Cambodia Part I, Tonle Sap, the Great Lake and People
Friday March 05, by Jerome F. Keating Ph.D.
Among Cambodia's many unique features, Tonle Sap (The Great Lake) stands out. Enhancing the lake's uniqueness is its relationship to the 7th largest river in Asia, the Mekong River. The Mekong begins way up in the Himalayas and drains down through China, Myanmar, Thailand, and Laos into Cambodia. It does not stop there of course; from there it goes into Vietnam (remember the many war movies that treated it there) and finally the sea.
In the dry season of Cambodia (roughly November to May), the lake drains into the Mekong. Its average depth is 3 meters and its length some 160 km. But in the wet summer season, when the monsoon rains come, the Mekong receives such a volume of water from its path that it reverses and flows back into the lake, flooding the surrounding area until the lake is some 250 km long and 9 meters deep. This reverse flow brings a fresh supply of fish from the river regions into the large flooded shore areas. It also of course forces all of the people living in those areas to move out--often onto floating homes.
Go to the bar on the left and click on Cambodia; then click on the subset The Great Lake and People to see some pictures in the dry season. Note how, in the pictures of Monika and me standing with our backs to the lake, you cannot see the opposite shore. Also along the shore are some shanty homes that will disappear when the wet season comes. Already floating in the lake are both the recreation center's floating basketball court and the church for the lake people, called the karaoke church, since that was the building's original use. The boat people, young and old, sell many items to tourists that come to see the lake--often swinging alongside your boat and hopping on, selling items, and hopping off with the ease of any deckhand sailing the high seas. A special attraction are the young boys with pythons draped around their necks and letting you take a picture with the snake for only $1000 Cambodian dollars (equivalent to US .25 cents.)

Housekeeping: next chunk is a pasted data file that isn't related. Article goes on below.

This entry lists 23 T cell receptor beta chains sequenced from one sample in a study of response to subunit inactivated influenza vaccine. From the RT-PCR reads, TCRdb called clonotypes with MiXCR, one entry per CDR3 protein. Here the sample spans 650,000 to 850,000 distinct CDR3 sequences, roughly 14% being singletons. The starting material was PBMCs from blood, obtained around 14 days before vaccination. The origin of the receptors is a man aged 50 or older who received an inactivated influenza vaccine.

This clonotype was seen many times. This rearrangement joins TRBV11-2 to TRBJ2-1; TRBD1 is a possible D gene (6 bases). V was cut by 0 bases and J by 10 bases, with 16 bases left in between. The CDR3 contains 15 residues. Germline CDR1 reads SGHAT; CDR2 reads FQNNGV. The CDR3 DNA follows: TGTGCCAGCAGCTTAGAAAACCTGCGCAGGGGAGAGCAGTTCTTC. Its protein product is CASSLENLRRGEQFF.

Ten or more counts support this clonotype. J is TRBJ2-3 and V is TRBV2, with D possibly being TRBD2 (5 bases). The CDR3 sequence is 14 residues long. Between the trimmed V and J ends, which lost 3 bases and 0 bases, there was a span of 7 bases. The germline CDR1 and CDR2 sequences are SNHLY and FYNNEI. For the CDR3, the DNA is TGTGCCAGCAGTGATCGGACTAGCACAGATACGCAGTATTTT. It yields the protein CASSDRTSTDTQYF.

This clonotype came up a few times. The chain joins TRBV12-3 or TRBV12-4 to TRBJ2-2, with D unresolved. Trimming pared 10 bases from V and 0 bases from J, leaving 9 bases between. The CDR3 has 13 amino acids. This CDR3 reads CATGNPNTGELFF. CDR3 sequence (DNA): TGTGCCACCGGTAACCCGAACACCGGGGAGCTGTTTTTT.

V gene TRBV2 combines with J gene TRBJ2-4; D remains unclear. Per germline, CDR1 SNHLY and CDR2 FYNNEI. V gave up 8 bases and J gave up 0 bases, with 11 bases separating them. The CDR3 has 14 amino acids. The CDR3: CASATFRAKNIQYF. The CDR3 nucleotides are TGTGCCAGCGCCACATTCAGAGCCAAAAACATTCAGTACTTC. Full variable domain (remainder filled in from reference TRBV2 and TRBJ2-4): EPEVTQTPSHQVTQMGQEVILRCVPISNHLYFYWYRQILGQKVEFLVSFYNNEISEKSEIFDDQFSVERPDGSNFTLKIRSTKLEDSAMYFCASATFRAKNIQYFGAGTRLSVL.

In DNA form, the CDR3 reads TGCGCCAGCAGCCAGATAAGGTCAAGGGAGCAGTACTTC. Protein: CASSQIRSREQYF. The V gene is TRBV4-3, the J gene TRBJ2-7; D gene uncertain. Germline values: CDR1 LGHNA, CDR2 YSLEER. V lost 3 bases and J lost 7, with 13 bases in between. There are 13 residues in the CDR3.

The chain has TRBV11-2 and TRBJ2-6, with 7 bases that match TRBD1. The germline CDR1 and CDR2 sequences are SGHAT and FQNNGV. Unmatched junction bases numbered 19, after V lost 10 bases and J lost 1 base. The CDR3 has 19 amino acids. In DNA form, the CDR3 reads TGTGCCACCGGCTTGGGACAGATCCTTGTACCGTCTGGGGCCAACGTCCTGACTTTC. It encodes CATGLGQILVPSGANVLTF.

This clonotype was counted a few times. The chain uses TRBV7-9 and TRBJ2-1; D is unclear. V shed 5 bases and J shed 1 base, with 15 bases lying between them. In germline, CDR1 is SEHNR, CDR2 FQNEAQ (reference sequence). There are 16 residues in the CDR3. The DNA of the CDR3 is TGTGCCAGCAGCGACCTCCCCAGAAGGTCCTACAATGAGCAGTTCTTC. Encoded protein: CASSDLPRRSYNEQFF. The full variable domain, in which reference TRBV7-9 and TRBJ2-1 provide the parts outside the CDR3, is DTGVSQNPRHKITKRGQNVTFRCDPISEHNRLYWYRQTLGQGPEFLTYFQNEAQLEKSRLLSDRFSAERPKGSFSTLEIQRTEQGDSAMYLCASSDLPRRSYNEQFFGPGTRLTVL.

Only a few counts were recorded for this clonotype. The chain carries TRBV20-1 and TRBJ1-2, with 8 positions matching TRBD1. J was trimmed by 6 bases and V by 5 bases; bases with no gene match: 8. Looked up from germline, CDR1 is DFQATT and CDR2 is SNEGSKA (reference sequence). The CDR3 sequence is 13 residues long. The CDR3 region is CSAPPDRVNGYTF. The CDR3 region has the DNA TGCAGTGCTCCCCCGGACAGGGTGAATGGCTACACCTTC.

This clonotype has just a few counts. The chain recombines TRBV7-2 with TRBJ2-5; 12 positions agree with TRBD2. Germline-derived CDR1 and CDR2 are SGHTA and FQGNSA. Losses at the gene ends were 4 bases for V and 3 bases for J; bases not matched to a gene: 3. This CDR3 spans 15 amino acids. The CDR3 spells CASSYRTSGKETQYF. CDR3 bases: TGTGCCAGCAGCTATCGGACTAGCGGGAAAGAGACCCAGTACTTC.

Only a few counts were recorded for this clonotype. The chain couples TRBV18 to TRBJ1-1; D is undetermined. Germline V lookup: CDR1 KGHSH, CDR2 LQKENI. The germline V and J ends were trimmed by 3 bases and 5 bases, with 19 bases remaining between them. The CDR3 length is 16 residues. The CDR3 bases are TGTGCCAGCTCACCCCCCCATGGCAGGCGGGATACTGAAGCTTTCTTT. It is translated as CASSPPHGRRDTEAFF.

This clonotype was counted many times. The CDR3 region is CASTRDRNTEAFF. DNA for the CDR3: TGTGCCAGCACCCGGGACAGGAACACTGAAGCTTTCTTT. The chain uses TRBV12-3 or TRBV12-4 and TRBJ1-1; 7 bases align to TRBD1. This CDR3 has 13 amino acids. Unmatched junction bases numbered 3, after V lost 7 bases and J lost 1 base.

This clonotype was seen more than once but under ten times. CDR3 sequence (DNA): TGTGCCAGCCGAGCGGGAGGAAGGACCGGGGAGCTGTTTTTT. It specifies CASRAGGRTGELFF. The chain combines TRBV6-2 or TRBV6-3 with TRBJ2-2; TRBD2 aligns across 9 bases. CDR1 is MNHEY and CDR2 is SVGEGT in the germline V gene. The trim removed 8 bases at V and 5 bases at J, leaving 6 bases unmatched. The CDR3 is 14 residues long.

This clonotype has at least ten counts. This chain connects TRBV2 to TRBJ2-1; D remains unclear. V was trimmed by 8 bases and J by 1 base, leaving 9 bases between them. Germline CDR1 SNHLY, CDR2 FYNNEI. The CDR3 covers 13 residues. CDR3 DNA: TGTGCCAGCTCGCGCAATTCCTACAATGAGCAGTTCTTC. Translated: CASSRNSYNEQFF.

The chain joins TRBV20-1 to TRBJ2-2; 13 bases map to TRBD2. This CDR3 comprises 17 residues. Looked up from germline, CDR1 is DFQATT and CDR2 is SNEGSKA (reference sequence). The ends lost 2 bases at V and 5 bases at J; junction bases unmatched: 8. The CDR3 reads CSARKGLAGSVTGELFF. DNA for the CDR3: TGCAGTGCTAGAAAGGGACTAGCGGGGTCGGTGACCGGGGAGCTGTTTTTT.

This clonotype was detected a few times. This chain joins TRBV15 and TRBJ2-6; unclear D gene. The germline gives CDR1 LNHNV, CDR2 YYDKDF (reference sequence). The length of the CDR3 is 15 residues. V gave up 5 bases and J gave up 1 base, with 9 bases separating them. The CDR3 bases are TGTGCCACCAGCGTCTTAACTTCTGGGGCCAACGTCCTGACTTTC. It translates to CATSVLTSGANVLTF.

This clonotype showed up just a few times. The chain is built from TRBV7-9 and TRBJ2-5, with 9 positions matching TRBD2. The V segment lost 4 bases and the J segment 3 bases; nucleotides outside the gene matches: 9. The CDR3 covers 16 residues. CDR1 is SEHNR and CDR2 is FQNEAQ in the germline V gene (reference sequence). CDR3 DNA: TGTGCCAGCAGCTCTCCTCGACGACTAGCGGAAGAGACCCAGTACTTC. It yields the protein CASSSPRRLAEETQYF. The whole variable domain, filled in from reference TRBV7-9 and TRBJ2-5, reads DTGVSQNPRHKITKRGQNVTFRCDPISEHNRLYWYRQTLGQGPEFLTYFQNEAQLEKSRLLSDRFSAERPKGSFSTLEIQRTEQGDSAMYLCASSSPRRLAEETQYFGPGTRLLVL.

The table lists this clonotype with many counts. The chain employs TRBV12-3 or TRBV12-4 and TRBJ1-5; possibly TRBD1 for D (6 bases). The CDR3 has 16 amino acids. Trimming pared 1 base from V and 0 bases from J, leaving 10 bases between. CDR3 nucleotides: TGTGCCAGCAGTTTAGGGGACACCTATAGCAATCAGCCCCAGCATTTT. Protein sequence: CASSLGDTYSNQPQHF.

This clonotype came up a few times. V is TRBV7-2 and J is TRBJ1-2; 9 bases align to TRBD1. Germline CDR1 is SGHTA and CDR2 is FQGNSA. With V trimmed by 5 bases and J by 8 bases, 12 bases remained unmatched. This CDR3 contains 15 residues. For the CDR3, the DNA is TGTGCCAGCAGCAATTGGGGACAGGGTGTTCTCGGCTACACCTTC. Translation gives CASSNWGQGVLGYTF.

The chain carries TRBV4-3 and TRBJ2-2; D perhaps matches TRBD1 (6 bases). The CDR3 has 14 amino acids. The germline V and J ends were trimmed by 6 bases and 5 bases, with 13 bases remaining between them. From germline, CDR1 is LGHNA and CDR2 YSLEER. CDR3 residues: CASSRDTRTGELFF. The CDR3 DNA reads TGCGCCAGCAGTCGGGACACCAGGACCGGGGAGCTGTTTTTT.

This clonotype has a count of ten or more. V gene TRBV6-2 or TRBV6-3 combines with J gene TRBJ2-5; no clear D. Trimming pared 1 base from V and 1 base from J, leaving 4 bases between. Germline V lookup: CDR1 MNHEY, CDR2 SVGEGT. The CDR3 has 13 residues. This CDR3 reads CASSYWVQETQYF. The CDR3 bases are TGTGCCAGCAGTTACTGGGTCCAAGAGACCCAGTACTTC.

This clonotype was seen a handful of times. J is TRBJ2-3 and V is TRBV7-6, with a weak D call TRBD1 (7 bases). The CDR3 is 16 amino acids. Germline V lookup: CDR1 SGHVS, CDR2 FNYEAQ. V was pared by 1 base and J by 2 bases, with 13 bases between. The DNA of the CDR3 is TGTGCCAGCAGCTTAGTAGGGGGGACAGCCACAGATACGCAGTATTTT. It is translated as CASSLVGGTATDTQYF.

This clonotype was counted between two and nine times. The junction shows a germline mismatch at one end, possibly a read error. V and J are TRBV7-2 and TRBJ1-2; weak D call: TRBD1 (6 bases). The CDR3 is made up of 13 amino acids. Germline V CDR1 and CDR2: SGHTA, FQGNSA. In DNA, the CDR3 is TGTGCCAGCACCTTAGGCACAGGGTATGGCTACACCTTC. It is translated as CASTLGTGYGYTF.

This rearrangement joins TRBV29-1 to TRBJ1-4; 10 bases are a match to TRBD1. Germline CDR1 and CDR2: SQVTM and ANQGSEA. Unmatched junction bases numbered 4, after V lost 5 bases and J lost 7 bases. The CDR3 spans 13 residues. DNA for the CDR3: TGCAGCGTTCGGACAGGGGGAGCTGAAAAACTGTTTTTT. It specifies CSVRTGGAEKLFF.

Other pictures include our hotel's enjoyable pool and the verandah where I liked to eat breakfast in the fresh air, looking out at the pool. Cambodia, of course has shows depicting their local dances.
Finally, there are the children who sell you postcards, scarves, and other sundry items at all of the tourist stops in Angkor Wat. You will find some ten years old and younger, who are able to carry on a conversation and speak clearly in English, Chinese, German, and/or Japanese. They are cheerful and generally do a soft sell which is different from the more cold style of those in the shops in the city, Siem Rap. They are restricted to the parking lots, though one or two will sneak into the temple areas to have a second crack at the tourists. (One told me that they have to pay a small fee to the police to be in the parking lot areas.) At a different location, a police man offered to sell me an official badge of the Cambodian Police Force. Ta Prohm is next.